It’s a fundamental logical fallacy to think that because ideas that were first thought to be “off the wall” revolutionized some aspect of science that an idea will revolutionize science just because it is “off the wall.”

Welcome to the Board, UncleAl0

I’m going to separate your question into two separate questions:

*1. Could Physics Be Terrifically Wrong in some way

  1. Could Physics Be Terrifically Wrong in the specific way mentioned in your cite.*

My guess FWIW is that #1 is possible. After all, there are zillions of imaginable and unimaginable ways in which Physics could conceivably be wrong.

However, my guess is that #2 is totally remote.

I don’t know crap about physics, but I do know debate. NOBODY has made one argument in response to the theories postulated in the OP. One comes close, but devolves to ad hominem.

If this guy is so wrong, why can’t you High Cranium types refute the substance of his arguments?

—If this guy is so wrong, why can’t you High Cranium types refute the substance of his arguments?—

I am sad to report, in my case, it’s because I have no idea what he’s talking about. Too High Cranium for me to be able to judge anything.
I do think people have a bad reflex whereby they assume that website == crackpot. Of course, nine times out of ten, it might (Alex Chiu?) but it’s always still worth looking, for goodness sake.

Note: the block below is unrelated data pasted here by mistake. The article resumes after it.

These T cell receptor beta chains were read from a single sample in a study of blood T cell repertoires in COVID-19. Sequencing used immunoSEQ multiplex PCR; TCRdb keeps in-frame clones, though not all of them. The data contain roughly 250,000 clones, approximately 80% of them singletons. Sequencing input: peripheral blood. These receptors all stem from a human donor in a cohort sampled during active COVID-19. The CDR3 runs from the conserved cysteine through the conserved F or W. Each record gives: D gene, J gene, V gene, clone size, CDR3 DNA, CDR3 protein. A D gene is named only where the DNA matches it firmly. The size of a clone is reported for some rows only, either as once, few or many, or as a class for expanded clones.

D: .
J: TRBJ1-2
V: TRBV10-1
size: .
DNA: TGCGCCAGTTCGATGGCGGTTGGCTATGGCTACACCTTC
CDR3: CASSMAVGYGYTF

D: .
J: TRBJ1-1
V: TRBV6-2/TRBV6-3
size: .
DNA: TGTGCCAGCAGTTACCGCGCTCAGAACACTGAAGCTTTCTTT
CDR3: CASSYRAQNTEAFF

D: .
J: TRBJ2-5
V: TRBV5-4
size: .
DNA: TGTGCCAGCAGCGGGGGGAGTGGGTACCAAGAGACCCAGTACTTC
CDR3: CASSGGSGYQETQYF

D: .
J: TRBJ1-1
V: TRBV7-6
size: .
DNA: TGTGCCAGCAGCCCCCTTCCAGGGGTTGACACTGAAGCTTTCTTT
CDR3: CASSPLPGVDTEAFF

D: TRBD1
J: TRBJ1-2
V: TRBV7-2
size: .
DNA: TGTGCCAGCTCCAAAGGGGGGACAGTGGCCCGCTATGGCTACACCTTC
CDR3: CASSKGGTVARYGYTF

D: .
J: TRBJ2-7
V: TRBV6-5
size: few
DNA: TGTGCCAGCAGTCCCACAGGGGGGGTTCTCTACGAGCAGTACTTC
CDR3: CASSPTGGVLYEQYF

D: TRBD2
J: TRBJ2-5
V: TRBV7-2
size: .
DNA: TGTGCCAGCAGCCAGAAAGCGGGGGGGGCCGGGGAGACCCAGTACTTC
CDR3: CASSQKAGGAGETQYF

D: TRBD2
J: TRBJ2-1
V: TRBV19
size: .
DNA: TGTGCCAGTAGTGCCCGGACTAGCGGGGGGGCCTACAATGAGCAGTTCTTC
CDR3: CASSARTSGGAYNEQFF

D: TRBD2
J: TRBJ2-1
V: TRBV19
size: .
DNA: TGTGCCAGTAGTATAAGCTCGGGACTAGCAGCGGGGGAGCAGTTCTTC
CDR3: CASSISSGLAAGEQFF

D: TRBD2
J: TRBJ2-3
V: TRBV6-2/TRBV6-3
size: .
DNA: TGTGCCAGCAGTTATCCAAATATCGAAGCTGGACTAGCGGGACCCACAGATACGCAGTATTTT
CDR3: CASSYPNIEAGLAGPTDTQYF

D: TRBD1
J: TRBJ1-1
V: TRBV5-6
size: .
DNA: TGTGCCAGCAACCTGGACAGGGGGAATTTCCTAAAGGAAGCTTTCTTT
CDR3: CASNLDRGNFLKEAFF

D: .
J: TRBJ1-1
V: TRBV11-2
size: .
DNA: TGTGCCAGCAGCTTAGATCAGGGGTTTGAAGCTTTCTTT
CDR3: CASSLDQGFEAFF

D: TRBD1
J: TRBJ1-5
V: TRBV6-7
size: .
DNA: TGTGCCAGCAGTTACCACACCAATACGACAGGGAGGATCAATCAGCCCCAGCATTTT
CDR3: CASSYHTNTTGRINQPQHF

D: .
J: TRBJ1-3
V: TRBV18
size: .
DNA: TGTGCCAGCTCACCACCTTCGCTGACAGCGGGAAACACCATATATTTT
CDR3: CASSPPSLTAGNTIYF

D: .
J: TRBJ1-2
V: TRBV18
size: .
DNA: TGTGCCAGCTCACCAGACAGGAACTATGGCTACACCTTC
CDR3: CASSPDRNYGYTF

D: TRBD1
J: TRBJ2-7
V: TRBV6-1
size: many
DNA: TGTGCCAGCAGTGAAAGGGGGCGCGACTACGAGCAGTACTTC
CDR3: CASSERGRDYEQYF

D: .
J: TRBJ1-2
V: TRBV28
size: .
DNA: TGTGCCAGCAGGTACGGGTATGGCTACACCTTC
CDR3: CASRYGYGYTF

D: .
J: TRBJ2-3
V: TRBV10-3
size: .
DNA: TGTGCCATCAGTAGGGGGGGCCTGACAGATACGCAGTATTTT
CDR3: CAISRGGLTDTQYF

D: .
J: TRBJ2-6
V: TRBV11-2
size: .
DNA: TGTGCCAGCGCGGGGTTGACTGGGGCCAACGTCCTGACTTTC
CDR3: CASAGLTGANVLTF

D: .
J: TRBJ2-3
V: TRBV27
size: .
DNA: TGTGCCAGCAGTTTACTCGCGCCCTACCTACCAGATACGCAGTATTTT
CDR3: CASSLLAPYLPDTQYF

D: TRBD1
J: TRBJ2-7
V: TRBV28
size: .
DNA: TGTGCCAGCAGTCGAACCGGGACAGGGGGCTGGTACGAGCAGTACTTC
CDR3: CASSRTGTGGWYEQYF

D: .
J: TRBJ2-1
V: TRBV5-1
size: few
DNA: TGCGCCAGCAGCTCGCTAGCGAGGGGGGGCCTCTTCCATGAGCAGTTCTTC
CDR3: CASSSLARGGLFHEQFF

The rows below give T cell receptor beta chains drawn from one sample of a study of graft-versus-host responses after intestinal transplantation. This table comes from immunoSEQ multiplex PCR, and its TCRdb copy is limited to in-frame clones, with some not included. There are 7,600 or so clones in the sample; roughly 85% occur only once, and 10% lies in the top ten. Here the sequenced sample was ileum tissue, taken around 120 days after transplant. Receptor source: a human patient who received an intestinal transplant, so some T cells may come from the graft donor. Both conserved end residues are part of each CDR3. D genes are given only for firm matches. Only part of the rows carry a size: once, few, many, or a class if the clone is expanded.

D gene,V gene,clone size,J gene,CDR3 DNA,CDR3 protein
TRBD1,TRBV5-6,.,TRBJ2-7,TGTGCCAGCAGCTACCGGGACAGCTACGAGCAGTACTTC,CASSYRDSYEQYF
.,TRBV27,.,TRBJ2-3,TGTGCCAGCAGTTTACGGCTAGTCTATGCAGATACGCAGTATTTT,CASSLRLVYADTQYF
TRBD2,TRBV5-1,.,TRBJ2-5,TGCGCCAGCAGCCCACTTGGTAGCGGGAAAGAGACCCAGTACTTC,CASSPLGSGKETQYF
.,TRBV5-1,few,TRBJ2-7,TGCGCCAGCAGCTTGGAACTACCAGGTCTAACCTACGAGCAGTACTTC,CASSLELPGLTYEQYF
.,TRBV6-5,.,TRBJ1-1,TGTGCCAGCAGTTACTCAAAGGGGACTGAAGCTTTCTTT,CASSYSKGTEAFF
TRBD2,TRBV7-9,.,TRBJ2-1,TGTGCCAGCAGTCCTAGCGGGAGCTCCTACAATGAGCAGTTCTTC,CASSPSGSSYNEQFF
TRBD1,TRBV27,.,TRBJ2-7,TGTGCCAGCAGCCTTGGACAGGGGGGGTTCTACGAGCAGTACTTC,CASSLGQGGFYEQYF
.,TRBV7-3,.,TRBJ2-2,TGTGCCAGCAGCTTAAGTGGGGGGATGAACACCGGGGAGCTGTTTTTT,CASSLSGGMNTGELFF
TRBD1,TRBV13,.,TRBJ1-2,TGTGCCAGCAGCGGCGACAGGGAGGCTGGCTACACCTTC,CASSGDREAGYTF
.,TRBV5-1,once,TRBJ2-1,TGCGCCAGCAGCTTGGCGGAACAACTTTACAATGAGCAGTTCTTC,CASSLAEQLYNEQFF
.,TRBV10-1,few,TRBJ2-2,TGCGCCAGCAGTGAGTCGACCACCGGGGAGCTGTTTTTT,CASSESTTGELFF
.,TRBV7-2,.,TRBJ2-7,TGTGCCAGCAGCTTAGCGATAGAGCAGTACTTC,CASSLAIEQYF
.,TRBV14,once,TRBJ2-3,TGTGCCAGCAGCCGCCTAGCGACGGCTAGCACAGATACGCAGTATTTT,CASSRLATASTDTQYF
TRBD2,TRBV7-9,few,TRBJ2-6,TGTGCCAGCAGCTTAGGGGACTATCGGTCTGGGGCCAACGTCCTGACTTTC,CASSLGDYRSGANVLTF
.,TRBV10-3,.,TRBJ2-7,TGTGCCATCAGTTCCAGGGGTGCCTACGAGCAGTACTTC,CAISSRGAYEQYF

—Do left and right hands fall identically?—

Perhaps: but I’ll be damned if anyone is going to cut off MY hands to find out!



First, your original OP did not state your arguement very well. You meantioned Euclidian geometry and then claim that plane geometry is incomplete. You then go on about (blather, to use your word) General Relativity.

At that point you ask if physics is wrong and link to your website. You Never stated explicitly in the OP what you thought was wrong with physics. From the OP I think that you believe that EP might be violated based on the “handedness” of a falling object. If my guess is correct you still do not explain why you believe that handedness matters. You provide a link that most Dopers won’t have the time to read. In fact, as far as I can tell, your OP is nothing more than a way to get people to hit your site.

After reading your site for a bit I sent the link to a good friend of mine. My Friend, I’ll call him Harry, has a PHD in Physics. Harry taught at two universities, worked with Feynman and started his own company. Harry IM’d me awhile later. He said that you are suffering from BWS (Big Word Syndrome)and that you are basically an idiot. (His words, not mine)

If you want to discuss your ideas put the idea in simple terms. If you cannot state your idea in simple terms then you are probably nothing more than a faker looking to baffle people with BS.


Is physics incomplete?

Well, of course it is. Duh.

Is our working model of the laws of the universe, commonly called “physics”, terrifically wrong? I seriously doubt it, since that model has served adequately in the construction of interplanetary spacecraft and nuclear reactors. Nothing the OP says on his website makes me inclined to dismiss the model we now have, though I’ll admit he might have some contribution toward the reconciliation of relativity and quantum mechanics.

It’s kind of hard to tell, since the paper is jargon-heavy and lacks an abstract.

I’d have to see some practical application. The hoverboard from Back to the Future II would help.